Prasa probe flushes out 1 480 ghost workers, database fraud

Transport Minister Fikile Mbalula at the October Transport Month (OTM) campaign launch in Pretoria. Picture: Jacques Naude/African News Agency(ANA)

Transport Minister Fikile Mbalula at the October Transport Month (OTM) campaign launch in Pretoria. Picture: Jacques Naude/African News Agency(ANA)

Published Dec 8, 2022


Cape Town - The preliminary investigation by the Passenger Rail Agency of South Africa (Prasa) into 3 000 “ghost employees” has shown that 1 480 employees could either not be physically verified or their files were non-existent, while others had resigned.

The probe also found a number of instances where ID photos did not match the faces of employees.

Now a forensic investigation will be launched into areas flagged in the investigation.

This was revealed by Transport Minister Fikile Mbalula while responding in writing to parliamentary questions from EFF MP Noluthando Nolutshungu, who asked for an update on the investigation of the “ghost employees” found on the entity’s payroll.

In March, Mbalula told the standing committee on public accounts that a forensic investigation at Prasa had uncovered ghost workers during its internal campaign, “Operation Ziveze” (meaning show yourself) to verify employees.

The payment of the salaries to the “ghost employees” stopped in December last year and a forensic investigation was subsequently instituted.

In his written response, Mbalula said “Operation Ziveze” was launched to verify all Prasa employees after material irregularities were uncovered within the entity’s ICT, human capital management and payroll systems.

Mbalula said all employees were invited during the operation’s first phase on a voluntary basis to come forward to be verified with copies of their ID documents, qualifications, and the employee data forms.

“Out of 17 268 recorded employees on Prasa’s payroll system, 14 268 employees presented themselves for verification.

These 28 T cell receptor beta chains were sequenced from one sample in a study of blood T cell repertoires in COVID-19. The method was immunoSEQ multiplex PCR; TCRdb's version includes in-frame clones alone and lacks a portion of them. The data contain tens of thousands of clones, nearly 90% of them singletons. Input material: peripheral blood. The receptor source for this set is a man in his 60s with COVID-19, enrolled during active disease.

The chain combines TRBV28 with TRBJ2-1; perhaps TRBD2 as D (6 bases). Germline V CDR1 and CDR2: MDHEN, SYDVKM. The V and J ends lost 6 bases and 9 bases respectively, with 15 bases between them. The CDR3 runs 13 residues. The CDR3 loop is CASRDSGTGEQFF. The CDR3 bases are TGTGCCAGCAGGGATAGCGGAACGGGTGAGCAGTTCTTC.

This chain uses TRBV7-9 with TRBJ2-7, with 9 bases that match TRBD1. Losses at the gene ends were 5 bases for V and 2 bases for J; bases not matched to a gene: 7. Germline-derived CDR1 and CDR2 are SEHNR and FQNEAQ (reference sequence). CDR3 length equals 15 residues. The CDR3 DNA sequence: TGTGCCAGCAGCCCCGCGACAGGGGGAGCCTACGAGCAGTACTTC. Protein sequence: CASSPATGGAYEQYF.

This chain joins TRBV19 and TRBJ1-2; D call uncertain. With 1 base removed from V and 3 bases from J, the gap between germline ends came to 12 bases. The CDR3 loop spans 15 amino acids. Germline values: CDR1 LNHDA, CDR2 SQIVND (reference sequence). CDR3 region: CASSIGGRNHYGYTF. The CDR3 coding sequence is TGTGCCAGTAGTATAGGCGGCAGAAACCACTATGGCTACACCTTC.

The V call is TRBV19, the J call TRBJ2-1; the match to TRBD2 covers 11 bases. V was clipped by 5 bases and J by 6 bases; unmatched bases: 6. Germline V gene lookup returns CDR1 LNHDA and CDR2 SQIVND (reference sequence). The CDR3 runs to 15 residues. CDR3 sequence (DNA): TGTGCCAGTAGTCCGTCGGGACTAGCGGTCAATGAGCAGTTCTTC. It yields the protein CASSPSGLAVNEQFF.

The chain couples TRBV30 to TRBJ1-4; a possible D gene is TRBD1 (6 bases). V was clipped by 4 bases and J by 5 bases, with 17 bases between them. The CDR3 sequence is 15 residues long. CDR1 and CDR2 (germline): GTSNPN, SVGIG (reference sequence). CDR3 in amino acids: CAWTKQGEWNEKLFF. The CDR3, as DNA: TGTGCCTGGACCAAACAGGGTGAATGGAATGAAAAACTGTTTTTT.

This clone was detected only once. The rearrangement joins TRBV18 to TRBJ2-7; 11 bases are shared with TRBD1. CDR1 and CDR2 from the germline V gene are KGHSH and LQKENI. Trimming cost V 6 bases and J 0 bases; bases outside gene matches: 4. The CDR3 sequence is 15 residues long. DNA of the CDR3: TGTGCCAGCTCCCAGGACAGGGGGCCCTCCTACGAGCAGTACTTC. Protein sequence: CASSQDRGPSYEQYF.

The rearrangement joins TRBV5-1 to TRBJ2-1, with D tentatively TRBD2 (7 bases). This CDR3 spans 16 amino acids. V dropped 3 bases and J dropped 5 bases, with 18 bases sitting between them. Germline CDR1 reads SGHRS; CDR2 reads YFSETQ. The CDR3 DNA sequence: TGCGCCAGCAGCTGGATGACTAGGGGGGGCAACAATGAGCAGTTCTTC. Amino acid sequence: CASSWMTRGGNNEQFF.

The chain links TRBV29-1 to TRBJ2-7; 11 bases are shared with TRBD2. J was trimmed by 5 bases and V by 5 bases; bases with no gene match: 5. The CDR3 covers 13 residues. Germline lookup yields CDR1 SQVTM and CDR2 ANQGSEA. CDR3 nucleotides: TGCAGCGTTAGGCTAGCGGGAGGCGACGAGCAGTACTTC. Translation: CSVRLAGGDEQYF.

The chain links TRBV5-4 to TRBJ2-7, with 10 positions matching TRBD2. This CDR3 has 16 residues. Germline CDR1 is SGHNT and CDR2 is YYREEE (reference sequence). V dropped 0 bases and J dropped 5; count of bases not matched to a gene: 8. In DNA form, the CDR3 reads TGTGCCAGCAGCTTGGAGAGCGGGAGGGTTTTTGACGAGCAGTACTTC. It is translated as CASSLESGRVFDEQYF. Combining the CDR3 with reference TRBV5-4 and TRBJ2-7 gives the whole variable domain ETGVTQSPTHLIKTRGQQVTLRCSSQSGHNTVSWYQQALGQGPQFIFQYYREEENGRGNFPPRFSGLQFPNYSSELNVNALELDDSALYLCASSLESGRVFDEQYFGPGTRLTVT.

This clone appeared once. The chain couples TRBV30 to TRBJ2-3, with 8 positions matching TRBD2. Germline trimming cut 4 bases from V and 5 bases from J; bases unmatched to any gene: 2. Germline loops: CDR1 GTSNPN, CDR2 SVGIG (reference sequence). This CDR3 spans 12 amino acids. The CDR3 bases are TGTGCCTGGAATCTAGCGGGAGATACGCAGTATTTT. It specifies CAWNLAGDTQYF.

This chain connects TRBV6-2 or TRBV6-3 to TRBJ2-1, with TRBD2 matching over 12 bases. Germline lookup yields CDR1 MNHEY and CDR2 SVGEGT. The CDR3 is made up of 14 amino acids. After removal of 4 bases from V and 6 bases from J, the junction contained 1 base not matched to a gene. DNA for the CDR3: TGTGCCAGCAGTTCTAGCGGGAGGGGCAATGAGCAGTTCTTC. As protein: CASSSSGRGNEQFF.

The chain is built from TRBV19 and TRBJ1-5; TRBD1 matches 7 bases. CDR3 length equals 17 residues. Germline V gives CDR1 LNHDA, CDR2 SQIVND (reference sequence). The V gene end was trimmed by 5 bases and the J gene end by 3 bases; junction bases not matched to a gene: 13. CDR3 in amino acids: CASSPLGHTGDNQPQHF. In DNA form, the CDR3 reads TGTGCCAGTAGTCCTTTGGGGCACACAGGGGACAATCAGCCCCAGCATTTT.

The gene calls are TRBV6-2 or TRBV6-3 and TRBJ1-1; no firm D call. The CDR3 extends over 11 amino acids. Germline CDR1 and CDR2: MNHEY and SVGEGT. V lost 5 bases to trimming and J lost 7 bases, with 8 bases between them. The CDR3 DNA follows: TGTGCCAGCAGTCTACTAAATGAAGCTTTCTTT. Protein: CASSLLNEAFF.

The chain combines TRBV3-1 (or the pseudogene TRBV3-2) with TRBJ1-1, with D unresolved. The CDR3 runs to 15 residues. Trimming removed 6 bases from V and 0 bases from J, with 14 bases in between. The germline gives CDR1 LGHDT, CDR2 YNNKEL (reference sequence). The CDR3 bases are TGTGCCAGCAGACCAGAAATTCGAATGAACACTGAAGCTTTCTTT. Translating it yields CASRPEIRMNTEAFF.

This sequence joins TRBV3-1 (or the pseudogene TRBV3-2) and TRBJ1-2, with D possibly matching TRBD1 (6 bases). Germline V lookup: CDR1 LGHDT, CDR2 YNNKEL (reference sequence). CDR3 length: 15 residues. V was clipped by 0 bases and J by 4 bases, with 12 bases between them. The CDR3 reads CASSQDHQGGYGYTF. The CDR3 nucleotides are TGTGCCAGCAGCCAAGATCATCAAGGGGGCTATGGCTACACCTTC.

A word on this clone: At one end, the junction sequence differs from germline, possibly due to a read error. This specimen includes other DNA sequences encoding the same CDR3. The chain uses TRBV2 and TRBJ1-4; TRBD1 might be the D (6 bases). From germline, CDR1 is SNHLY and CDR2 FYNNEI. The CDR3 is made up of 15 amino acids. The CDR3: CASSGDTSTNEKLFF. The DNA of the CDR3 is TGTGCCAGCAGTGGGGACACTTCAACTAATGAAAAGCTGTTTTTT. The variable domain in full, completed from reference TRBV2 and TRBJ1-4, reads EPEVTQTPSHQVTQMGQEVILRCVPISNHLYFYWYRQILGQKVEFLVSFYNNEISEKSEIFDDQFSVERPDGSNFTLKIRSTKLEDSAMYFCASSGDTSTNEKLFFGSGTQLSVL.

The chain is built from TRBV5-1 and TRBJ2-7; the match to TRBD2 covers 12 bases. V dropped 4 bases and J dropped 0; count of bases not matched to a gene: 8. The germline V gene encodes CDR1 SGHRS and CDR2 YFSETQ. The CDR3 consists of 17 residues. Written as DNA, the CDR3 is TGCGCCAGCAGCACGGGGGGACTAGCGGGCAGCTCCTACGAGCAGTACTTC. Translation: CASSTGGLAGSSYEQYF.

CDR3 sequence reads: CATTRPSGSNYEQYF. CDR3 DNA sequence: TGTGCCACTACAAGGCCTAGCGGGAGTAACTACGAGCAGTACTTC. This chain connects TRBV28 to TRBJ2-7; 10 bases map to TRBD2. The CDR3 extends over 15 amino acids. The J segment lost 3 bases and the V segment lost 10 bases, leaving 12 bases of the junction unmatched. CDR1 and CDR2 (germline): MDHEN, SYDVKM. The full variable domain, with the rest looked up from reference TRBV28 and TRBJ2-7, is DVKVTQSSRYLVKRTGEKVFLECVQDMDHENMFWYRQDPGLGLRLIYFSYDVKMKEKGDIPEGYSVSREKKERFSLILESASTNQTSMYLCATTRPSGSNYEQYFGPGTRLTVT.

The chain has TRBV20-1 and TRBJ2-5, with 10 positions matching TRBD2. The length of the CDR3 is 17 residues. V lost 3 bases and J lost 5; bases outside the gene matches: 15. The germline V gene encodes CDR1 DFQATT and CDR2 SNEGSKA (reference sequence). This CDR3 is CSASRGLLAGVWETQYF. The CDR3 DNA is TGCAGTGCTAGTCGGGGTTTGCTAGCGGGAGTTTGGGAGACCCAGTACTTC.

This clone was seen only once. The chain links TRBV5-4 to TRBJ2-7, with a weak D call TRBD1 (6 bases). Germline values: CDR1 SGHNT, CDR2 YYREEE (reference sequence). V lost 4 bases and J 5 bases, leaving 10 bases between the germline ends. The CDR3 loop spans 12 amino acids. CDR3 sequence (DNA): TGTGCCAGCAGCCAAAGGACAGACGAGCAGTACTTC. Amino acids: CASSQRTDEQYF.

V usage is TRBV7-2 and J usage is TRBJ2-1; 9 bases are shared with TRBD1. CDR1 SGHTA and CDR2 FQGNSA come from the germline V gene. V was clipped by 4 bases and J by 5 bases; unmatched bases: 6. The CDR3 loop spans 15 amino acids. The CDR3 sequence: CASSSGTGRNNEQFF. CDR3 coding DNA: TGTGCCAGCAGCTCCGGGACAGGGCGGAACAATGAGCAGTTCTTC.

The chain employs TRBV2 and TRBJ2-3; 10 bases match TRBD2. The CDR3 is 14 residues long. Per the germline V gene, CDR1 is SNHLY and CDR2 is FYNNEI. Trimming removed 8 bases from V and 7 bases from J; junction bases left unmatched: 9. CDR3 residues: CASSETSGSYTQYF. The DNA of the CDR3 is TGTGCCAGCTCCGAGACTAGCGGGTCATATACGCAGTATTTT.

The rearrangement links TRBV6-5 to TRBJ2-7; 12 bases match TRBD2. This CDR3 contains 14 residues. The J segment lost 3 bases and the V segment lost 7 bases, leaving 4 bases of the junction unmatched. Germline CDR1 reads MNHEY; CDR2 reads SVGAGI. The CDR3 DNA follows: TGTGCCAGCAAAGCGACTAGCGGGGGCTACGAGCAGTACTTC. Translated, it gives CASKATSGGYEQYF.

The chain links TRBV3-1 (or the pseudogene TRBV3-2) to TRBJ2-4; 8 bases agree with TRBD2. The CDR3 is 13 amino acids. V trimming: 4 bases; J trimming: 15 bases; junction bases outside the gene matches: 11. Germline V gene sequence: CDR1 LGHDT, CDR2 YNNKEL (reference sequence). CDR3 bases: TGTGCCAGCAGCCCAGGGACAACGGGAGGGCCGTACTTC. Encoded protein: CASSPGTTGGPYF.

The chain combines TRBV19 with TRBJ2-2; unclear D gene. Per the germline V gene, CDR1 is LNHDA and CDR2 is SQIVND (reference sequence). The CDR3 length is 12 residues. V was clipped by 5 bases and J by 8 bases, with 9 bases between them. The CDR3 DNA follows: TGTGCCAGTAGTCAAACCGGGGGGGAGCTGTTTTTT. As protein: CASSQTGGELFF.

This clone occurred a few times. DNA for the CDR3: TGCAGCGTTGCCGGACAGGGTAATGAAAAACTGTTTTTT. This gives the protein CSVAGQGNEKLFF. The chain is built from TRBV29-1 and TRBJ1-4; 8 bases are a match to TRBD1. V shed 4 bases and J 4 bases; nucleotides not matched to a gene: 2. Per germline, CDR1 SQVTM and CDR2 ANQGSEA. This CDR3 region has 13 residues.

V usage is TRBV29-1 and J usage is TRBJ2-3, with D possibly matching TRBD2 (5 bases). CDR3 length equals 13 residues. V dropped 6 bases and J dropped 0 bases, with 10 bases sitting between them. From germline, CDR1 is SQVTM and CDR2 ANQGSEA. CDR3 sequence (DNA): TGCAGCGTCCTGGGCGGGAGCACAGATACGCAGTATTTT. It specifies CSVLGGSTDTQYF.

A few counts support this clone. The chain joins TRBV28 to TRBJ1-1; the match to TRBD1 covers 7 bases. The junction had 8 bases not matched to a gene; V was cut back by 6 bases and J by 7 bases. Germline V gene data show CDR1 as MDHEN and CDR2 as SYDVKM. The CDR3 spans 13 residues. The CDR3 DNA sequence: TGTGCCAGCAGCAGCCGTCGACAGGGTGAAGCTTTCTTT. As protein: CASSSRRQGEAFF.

During the same period, 1 159 employees resigned,” the minister said.

He said failure by the 3 000 employees to come forward for physical verification led to suspicions that there could be a number of “ghost employees” at the entity.

Mbalula said an independent service provider was commissioned to establish whether the 3 000 were indeed “ghost employees” and to identify weaknesses in the Prasa systems, as well as identifying the culpable officials.

This exercise flagged 2 143 employees who were then grouped into four categories.

Mbalula said further investigations concluded that incorrect data capturing of employee information resulted in a corrupted employee database.

There were also weaknesses in the entity’s ICT systems and internal control environment, he said.

There was also evidence of collusion by officials within Prasa’s human capital management department, and threats against the safety of people working on the project.

Mbalula said the next steps included taking “urgent action” to address the findings and challenges identified to date.

He said a forensic investigation would conduct a “deep dive” on critical issues flagged in the preliminary investigation.

There would also be a digital fingerprint and photo ID verification process with the assistance of the Department of Home Affairs.

“The completion of the exercise will then enable Prasa to freeze the salaries of those flagged,” he said.

Mbalula also said there would be digitisation of files and supporting documents as well as a proper clean-up of the employee database.

“Employees who submitted fraudulent qualifications will be served with letters to explain themselves, failing which stricter action will be taken in line with the applicable prescripts.

“Criminal charges will be laid against those who have committed fraud, including the recovery of funds from those who left the organisation and are traceable through initiatives of the law enforcement agencies,” the minister said.

Cape Times